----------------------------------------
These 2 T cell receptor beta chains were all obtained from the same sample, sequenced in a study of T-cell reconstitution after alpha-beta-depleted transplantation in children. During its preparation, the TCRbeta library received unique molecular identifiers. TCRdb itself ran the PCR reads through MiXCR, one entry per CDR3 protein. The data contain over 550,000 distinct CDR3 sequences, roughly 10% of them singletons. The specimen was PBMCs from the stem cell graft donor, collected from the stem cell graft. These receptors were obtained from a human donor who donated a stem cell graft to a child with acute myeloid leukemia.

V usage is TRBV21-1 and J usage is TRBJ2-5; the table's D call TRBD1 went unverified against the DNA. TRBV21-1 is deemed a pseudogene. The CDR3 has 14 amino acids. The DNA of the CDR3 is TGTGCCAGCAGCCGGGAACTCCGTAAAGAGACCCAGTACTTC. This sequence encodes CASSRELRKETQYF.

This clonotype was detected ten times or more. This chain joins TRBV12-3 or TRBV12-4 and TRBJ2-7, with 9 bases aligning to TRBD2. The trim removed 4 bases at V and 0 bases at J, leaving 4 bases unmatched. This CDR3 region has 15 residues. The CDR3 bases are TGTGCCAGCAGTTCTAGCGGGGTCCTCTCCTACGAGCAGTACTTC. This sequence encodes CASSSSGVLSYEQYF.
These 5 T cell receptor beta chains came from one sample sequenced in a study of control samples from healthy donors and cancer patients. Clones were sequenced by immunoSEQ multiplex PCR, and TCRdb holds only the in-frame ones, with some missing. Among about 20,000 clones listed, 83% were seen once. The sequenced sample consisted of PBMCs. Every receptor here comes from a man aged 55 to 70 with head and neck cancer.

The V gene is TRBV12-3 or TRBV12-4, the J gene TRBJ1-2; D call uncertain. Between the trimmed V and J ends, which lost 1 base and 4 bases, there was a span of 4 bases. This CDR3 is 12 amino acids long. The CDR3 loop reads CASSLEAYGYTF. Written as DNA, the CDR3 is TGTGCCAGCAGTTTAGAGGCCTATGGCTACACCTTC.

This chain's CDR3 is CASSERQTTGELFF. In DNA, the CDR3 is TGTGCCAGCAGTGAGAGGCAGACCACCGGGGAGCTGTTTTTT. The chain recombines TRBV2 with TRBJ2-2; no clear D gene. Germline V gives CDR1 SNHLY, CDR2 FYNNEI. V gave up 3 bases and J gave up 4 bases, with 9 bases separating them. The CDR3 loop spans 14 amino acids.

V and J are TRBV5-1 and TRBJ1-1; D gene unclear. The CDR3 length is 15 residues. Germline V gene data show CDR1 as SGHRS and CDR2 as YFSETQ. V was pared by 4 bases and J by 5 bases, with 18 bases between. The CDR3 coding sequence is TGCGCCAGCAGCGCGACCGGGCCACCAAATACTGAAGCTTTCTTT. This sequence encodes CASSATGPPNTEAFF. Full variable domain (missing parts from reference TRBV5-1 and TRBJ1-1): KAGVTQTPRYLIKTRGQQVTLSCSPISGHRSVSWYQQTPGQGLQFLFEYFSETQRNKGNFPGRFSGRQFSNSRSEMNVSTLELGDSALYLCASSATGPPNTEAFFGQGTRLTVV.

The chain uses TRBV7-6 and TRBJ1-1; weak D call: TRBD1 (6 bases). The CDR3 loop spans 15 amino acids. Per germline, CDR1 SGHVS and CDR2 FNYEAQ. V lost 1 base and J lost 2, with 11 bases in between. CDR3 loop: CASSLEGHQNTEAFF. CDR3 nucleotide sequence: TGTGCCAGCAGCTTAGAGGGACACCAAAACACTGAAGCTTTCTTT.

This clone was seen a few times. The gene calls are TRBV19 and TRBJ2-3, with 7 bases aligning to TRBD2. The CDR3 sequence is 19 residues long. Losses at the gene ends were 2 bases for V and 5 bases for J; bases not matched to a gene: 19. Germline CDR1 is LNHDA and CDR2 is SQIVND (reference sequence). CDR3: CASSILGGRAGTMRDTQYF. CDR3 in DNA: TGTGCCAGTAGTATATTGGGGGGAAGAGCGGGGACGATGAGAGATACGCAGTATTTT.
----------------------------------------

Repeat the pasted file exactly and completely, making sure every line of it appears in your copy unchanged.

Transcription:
These 2 T cell receptor beta chains were all obtained from the same sample, sequenced in a study of T-cell reconstitution after alpha-beta-depleted transplantation in children. During its preparation, the TCRbeta library received unique molecular identifiers. TCRdb itself ran the PCR reads through MiXCR, one entry per CDR3 protein. The data contain over 550,000 distinct CDR3 sequences, roughly 10% of them singletons. The specimen was PBMCs from the stem cell graft donor, collected from the stem cell graft. These receptors were obtained from a human donor who donated a stem cell graft to a child with acute myeloid leukemia.

V usage is TRBV21-1 and J usage is TRBJ2-5; the table's D call TRBD1 went unverified against the DNA. TRBV21-1 is deemed a pseudogene. The CDR3 has 14 amino acids. The DNA of the CDR3 is TGTGCCAGCAGCCGGGAACTCCGTAAAGAGACCCAGTACTTC. This sequence encodes CASSRELRKETQYF.

This clonotype was detected ten times or more. This chain joins TRBV12-3 or TRBV12-4 and TRBJ2-7, with 9 bases aligning to TRBD2. The trim removed 4 bases at V and 0 bases at J, leaving 4 bases unmatched. This CDR3 region has 15 residues. The CDR3 bases are TGTGCCAGCAGTTCTAGCGGGGTCCTCTCCTACGAGCAGTACTTC. This sequence encodes CASSSSGVLSYEQYF.
These 5 T cell receptor beta chains came from one sample sequenced in a study of control samples from healthy donors and cancer patients. Clones were sequenced by immunoSEQ multiplex PCR, and TCRdb holds only the in-frame ones, with some missing. Among about 20,000 clones listed, 83% were seen once. The sequenced sample consisted of PBMCs. Every receptor here comes from a man aged 55 to 70 with head and neck cancer.

The V gene is TRBV12-3 or TRBV12-4, the J gene TRBJ1-2; D call uncertain. Between the trimmed V and J ends, which lost 1 base and 4 bases, there was a span of 4 bases. This CDR3 is 12 amino acids long. The CDR3 loop reads CASSLEAYGYTF. Written as DNA, the CDR3 is TGTGCCAGCAGTTTAGAGGCCTATGGCTACACCTTC.

This chain's CDR3 is CASSERQTTGELFF. In DNA, the CDR3 is TGTGCCAGCAGTGAGAGGCAGACCACCGGGGAGCTGTTTTTT. The chain recombines TRBV2 with TRBJ2-2; no clear D gene. Germline V gives CDR1 SNHLY, CDR2 FYNNEI. V gave up 3 bases and J gave up 4 bases, with 9 bases separating them. The CDR3 loop spans 14 amino acids.

V and J are TRBV5-1 and TRBJ1-1; D gene unclear. The CDR3 length is 15 residues. Germline V gene data show CDR1 as SGHRS and CDR2 as YFSETQ. V was pared by 4 bases and J by 5 bases, with 18 bases between. The CDR3 coding sequence is TGCGCCAGCAGCGCGACCGGGCCACCAAATACTGAAGCTTTCTTT. This sequence encodes CASSATGPPNTEAFF. Full variable domain (missing parts from reference TRBV5-1 and TRBJ1-1): KAGVTQTPRYLIKTRGQQVTLSCSPISGHRSVSWYQQTPGQGLQFLFEYFSETQRNKGNFPGRFSGRQFSNSRSEMNVSTLELGDSALYLCASSATGPPNTEAFFGQGTRLTVV.

The chain uses TRBV7-6 and TRBJ1-1; weak D call: TRBD1 (6 bases). The CDR3 loop spans 15 amino acids. Per germline, CDR1 SGHVS and CDR2 FNYEAQ. V lost 1 base and J lost 2, with 11 bases in between. CDR3 loop: CASSLEGHQNTEAFF. CDR3 nucleotide sequence: TGTGCCAGCAGCTTAGAGGGACACCAAAACACTGAAGCTTTCTTT.

This clone was seen a few times. The gene calls are TRBV19 and TRBJ2-3, with 7 bases aligning to TRBD2. The CDR3 sequence is 19 residues long. Losses at the gene ends were 2 bases for V and 5 bases for J; bases not matched to a gene: 19. Germline CDR1 is LNHDA and CDR2 is SQIVND (reference sequence). CDR3: CASSILGGRAGTMRDTQYF. CDR3 in DNA: TGTGCCAGTAGTATATTGGGGGGAAGAGCGGGGACGATGAGAGATACGCAGTATTTT.